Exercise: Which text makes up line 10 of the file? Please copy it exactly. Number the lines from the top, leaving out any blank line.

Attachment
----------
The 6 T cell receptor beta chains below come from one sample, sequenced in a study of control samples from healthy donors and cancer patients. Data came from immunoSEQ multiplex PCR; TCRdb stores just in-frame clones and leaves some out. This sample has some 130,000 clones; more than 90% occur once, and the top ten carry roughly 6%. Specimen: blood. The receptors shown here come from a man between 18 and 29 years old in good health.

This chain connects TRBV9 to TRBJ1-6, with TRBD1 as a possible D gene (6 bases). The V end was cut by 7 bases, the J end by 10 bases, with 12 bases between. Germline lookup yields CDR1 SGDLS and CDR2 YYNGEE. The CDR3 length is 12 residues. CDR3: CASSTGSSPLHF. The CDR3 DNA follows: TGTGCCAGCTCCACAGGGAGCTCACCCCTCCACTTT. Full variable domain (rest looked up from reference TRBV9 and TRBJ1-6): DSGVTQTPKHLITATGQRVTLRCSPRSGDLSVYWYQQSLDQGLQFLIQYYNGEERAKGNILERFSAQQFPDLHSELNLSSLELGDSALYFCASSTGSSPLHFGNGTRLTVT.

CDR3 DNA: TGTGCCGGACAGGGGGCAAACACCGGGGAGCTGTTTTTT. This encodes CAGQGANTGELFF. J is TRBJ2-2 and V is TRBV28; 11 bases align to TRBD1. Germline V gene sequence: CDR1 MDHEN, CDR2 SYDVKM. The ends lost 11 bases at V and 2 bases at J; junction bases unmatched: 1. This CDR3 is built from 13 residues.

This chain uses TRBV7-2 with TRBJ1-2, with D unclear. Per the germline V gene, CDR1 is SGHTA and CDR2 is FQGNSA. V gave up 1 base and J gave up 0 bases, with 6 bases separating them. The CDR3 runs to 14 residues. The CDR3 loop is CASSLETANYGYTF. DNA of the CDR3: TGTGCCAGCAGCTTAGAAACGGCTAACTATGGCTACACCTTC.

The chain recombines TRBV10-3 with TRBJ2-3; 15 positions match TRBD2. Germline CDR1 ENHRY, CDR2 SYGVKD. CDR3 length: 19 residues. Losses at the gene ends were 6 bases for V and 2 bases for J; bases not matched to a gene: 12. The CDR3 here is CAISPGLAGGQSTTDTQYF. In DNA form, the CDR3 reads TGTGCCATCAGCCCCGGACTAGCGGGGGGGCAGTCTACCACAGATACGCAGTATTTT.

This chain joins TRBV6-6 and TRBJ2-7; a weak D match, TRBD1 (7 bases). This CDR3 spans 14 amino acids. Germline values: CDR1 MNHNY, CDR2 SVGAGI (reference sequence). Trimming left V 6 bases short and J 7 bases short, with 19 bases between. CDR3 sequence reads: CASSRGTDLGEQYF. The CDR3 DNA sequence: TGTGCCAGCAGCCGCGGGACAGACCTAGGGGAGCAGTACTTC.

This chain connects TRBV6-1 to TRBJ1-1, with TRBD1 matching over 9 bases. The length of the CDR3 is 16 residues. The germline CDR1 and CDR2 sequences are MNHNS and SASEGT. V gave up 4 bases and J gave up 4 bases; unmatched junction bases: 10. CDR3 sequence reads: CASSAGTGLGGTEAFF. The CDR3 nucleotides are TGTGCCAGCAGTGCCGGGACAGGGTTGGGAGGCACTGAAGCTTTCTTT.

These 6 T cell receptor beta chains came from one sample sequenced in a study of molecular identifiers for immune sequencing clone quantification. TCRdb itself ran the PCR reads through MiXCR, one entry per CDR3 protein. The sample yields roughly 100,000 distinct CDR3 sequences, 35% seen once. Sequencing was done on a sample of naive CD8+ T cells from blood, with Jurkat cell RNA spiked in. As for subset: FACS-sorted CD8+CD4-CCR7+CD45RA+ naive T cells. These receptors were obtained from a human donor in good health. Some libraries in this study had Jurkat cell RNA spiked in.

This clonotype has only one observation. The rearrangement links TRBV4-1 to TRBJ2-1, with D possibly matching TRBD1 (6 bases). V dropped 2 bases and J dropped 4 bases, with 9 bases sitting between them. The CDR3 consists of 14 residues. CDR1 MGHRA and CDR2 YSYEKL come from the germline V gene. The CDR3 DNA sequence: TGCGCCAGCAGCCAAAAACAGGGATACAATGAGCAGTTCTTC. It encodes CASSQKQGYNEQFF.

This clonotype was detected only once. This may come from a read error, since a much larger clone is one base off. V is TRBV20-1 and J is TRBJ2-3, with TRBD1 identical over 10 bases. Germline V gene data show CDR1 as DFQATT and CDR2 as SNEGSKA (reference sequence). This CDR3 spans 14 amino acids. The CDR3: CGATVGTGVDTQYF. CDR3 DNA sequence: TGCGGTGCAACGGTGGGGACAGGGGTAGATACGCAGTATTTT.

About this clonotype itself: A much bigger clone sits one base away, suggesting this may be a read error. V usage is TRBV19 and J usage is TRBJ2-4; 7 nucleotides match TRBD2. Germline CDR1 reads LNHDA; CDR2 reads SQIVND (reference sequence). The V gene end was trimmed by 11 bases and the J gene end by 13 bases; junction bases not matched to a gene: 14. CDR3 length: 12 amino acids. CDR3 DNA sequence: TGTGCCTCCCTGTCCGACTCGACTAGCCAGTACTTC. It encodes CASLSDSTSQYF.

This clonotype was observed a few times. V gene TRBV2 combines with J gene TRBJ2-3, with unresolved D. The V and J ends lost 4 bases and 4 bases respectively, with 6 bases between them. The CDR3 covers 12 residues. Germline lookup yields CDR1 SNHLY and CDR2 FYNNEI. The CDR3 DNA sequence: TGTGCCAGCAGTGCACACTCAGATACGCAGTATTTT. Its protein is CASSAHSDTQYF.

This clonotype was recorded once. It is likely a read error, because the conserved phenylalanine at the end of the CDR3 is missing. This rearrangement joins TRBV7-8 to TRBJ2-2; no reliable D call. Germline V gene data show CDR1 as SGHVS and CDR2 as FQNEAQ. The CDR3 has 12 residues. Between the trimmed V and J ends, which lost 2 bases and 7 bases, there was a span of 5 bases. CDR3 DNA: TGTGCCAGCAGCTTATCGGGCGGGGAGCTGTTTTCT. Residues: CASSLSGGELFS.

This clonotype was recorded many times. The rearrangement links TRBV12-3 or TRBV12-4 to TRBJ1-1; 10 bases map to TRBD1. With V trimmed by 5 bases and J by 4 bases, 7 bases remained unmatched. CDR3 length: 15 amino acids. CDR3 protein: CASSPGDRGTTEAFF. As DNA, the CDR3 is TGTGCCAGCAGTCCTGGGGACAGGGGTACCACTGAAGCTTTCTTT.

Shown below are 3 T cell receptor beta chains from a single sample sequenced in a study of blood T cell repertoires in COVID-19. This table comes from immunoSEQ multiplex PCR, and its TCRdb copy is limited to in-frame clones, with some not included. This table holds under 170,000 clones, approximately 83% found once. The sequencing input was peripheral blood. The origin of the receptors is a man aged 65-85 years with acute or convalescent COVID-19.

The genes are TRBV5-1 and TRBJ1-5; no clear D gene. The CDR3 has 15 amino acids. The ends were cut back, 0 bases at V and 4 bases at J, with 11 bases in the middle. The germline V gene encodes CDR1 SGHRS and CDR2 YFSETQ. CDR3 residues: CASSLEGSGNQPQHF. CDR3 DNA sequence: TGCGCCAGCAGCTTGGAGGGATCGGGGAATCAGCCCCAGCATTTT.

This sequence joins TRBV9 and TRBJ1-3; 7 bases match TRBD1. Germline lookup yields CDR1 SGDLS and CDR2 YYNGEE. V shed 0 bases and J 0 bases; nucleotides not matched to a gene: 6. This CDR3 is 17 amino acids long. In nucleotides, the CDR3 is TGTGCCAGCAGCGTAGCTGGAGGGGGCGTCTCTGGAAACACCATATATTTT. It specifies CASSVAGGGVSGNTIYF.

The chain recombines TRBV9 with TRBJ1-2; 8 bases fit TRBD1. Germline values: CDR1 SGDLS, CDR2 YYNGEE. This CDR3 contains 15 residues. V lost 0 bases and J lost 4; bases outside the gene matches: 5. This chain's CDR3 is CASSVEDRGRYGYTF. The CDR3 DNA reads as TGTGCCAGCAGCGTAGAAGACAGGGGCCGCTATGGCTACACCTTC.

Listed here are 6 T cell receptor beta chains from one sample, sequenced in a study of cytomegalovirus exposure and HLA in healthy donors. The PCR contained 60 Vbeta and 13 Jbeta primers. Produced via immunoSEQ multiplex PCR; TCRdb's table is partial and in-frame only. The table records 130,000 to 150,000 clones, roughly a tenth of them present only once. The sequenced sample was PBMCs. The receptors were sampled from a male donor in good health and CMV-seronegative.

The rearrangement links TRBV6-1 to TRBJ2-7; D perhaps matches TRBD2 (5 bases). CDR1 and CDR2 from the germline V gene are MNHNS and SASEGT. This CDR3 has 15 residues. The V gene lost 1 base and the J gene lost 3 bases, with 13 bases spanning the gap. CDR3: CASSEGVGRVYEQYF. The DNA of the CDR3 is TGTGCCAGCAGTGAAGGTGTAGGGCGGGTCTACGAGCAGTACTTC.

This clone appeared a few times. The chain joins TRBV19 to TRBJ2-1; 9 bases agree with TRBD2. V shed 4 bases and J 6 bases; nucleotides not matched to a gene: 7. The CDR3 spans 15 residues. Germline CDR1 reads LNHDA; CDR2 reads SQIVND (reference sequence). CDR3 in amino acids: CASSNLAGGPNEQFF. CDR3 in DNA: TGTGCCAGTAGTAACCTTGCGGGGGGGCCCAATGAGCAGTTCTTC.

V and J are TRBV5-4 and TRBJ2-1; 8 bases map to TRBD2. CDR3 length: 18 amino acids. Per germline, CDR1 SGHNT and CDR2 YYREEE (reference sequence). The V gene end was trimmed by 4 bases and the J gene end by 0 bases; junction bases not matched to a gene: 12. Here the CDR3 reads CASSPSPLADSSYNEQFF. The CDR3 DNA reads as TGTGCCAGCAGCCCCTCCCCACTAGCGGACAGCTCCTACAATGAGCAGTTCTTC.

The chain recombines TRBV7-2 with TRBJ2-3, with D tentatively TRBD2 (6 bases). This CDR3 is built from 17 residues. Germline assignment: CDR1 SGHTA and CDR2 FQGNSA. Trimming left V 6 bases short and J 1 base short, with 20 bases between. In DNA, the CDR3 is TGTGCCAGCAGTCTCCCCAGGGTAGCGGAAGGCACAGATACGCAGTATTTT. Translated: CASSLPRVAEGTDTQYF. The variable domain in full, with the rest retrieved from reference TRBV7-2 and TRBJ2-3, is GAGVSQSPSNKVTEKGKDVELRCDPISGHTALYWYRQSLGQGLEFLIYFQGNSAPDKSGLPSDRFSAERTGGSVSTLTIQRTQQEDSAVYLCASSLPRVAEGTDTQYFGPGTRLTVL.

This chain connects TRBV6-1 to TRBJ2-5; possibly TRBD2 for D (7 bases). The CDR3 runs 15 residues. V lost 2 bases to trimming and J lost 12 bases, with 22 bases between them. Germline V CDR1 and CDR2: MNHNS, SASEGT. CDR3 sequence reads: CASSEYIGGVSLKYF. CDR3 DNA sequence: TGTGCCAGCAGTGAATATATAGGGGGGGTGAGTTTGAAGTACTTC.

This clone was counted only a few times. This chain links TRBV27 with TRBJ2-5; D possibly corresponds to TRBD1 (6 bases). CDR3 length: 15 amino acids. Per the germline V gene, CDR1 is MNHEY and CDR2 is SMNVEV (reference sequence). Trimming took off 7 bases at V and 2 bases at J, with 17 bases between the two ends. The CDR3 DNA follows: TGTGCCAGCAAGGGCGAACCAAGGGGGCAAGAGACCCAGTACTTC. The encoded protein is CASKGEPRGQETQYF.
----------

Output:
This clonotype was detected only once. This may come from a read error, since a much larger clone is one base off. V is TRBV20-1 and J is TRBJ2-3, with TRBD1 identical over 10 bases. Germline V gene data show CDR1 as DFQATT and CDR2 as SNEGSKA (reference sequence). This CDR3 spans 14 amino acids. The CDR3: CGATVGTGVDTQYF. CDR3 DNA sequence: TGCGGTGCAACGGTGGGGACAGGGGTAGATACGCAGTATTTT.